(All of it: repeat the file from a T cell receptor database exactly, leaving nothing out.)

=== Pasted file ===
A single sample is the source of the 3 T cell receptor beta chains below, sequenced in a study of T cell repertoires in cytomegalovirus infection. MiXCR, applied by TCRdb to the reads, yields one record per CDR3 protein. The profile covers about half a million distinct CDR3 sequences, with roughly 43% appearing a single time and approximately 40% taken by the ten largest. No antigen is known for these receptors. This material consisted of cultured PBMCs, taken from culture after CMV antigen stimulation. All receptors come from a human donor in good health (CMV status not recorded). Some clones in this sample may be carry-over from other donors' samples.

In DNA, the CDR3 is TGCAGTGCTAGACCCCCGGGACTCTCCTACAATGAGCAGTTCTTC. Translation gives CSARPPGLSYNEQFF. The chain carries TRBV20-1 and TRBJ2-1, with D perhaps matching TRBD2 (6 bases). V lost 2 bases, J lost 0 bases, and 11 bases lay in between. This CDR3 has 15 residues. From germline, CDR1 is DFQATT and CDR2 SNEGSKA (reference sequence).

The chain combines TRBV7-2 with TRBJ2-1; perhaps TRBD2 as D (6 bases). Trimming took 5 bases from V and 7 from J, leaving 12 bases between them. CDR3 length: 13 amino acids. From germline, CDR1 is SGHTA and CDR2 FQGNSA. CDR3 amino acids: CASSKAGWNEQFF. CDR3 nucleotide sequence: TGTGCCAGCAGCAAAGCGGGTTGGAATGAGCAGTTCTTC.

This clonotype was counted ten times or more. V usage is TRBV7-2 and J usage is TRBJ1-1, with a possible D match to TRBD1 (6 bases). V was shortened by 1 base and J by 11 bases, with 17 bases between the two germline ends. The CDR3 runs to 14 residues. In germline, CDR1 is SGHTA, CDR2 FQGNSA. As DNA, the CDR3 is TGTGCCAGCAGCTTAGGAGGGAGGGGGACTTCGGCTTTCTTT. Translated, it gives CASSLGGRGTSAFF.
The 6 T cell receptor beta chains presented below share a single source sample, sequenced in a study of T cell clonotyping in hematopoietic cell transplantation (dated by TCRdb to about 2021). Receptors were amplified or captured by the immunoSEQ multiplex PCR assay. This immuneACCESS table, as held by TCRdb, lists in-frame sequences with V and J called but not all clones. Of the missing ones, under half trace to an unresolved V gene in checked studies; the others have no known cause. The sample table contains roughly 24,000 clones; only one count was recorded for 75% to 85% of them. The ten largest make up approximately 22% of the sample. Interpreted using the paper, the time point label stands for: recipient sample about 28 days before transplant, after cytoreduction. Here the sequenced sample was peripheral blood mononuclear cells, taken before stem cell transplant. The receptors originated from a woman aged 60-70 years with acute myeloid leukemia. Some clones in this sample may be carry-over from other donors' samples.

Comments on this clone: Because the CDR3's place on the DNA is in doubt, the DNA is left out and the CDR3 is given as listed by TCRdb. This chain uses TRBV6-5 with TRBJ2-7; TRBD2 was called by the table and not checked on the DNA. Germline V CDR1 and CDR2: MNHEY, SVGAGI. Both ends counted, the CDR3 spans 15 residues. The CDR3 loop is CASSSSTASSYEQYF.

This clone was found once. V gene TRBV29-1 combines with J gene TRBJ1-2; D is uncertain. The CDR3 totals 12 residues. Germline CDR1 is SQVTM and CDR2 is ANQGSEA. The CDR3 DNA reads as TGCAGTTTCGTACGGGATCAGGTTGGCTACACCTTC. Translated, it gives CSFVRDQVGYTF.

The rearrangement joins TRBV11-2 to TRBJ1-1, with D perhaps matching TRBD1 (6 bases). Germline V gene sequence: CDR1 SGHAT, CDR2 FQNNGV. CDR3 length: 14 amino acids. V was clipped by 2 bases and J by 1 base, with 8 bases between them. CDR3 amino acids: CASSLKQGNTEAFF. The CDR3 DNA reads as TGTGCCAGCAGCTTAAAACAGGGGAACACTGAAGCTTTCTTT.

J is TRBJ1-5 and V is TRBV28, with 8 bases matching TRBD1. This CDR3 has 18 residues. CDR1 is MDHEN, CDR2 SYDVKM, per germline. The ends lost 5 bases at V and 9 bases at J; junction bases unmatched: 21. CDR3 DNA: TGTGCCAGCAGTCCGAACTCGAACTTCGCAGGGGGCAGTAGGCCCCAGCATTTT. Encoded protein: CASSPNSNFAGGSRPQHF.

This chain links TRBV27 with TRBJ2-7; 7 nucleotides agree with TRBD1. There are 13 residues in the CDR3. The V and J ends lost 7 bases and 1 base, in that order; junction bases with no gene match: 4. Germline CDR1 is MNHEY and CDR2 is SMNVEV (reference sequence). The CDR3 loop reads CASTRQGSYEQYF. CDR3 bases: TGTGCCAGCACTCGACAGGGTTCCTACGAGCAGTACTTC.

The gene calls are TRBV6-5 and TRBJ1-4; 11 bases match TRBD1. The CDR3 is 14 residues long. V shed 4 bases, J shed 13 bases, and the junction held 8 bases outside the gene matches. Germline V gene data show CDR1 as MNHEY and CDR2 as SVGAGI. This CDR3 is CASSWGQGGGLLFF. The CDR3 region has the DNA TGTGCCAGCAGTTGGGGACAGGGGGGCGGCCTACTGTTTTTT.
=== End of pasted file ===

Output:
A single sample is the source of the 3 T cell receptor beta chains below, sequenced in a study of T cell repertoires in cytomegalovirus infection. MiXCR, applied by TCRdb to the reads, yields one record per CDR3 protein. The profile covers about half a million distinct CDR3 sequences, with roughly 43% appearing a single time and approximately 40% taken by the ten largest. No antigen is known for these receptors. This material consisted of cultured PBMCs, taken from culture after CMV antigen stimulation. All receptors come from a human donor in good health (CMV status not recorded). Some clones in this sample may be carry-over from other donors' samples.

In DNA, the CDR3 is TGCAGTGCTAGACCCCCGGGACTCTCCTACAATGAGCAGTTCTTC. Translation gives CSARPPGLSYNEQFF. The chain carries TRBV20-1 and TRBJ2-1, with D perhaps matching TRBD2 (6 bases). V lost 2 bases, J lost 0 bases, and 11 bases lay in between. This CDR3 has 15 residues. From germline, CDR1 is DFQATT and CDR2 SNEGSKA (reference sequence).

The chain combines TRBV7-2 with TRBJ2-1; perhaps TRBD2 as D (6 bases). Trimming took 5 bases from V and 7 from J, leaving 12 bases between them. CDR3 length: 13 amino acids. From germline, CDR1 is SGHTA and CDR2 FQGNSA. CDR3 amino acids: CASSKAGWNEQFF. CDR3 nucleotide sequence: TGTGCCAGCAGCAAAGCGGGTTGGAATGAGCAGTTCTTC.

This clonotype was counted ten times or more. V usage is TRBV7-2 and J usage is TRBJ1-1, with a possible D match to TRBD1 (6 bases). V was shortened by 1 base and J by 11 bases, with 17 bases between the two germline ends. The CDR3 runs to 14 residues. In germline, CDR1 is SGHTA, CDR2 FQGNSA. As DNA, the CDR3 is TGTGCCAGCAGCTTAGGAGGGAGGGGGACTTCGGCTTTCTTT. Translated, it gives CASSLGGRGTSAFF.
The 6 T cell receptor beta chains presented below share a single source sample, sequenced in a study of T cell clonotyping in hematopoietic cell transplantation (dated by TCRdb to about 2021). Receptors were amplified or captured by the immunoSEQ multiplex PCR assay. This immuneACCESS table, as held by TCRdb, lists in-frame sequences with V and J called but not all clones. Of the missing ones, under half trace to an unresolved V gene in checked studies; the others have no known cause. The sample table contains roughly 24,000 clones; only one count was recorded for 75% to 85% of them. The ten largest make up approximately 22% of the sample. Interpreted using the paper, the time point label stands for: recipient sample about 28 days before transplant, after cytoreduction. Here the sequenced sample was peripheral blood mononuclear cells, taken before stem cell transplant. The receptors originated from a woman aged 60-70 years with acute myeloid leukemia. Some clones in this sample may be carry-over from other donors' samples.

Comments on this clone: Because the CDR3's place on the DNA is in doubt, the DNA is left out and the CDR3 is given as listed by TCRdb. This chain uses TRBV6-5 with TRBJ2-7; TRBD2 was called by the table and not checked on the DNA. Germline V CDR1 and CDR2: MNHEY, SVGAGI. Both ends counted, the CDR3 spans 15 residues. The CDR3 loop is CASSSSTASSYEQYF.

This clone was found once. V gene TRBV29-1 combines with J gene TRBJ1-2; D is uncertain. The CDR3 totals 12 residues. Germline CDR1 is SQVTM and CDR2 is ANQGSEA. The CDR3 DNA reads as TGCAGTTTCGTACGGGATCAGGTTGGCTACACCTTC. Translated, it gives CSFVRDQVGYTF.

The rearrangement joins TRBV11-2 to TRBJ1-1, with D perhaps matching TRBD1 (6 bases). Germline V gene sequence: CDR1 SGHAT, CDR2 FQNNGV. CDR3 length: 14 amino acids. V was clipped by 2 bases and J by 1 base, with 8 bases between them. CDR3 amino acids: CASSLKQGNTEAFF. The CDR3 DNA reads as TGTGCCAGCAGCTTAAAACAGGGGAACACTGAAGCTTTCTTT.

J is TRBJ1-5 and V is TRBV28, with 8 bases matching TRBD1. This CDR3 has 18 residues. CDR1 is MDHEN, CDR2 SYDVKM, per germline. The ends lost 5 bases at V and 9 bases at J; junction bases unmatched: 21. CDR3 DNA: TGTGCCAGCAGTCCGAACTCGAACTTCGCAGGGGGCAGTAGGCCCCAGCATTTT. Encoded protein: CASSPNSNFAGGSRPQHF.

This chain links TRBV27 with TRBJ2-7; 7 nucleotides agree with TRBD1. There are 13 residues in the CDR3. The V and J ends lost 7 bases and 1 base, in that order; junction bases with no gene match: 4. Germline CDR1 is MNHEY and CDR2 is SMNVEV (reference sequence). The CDR3 loop reads CASTRQGSYEQYF. CDR3 bases: TGTGCCAGCACTCGACAGGGTTCCTACGAGCAGTACTTC.

The gene calls are TRBV6-5 and TRBJ1-4; 11 bases match TRBD1. The CDR3 is 14 residues long. V shed 4 bases, J shed 13 bases, and the junction held 8 bases outside the gene matches. Germline V gene data show CDR1 as MNHEY and CDR2 as SVGAGI. This CDR3 is CASSWGQGGGLLFF. The CDR3 region has the DNA TGTGCCAGCAGTTGGGGACAGGGGGGCGGCCTACTGTTTTTT.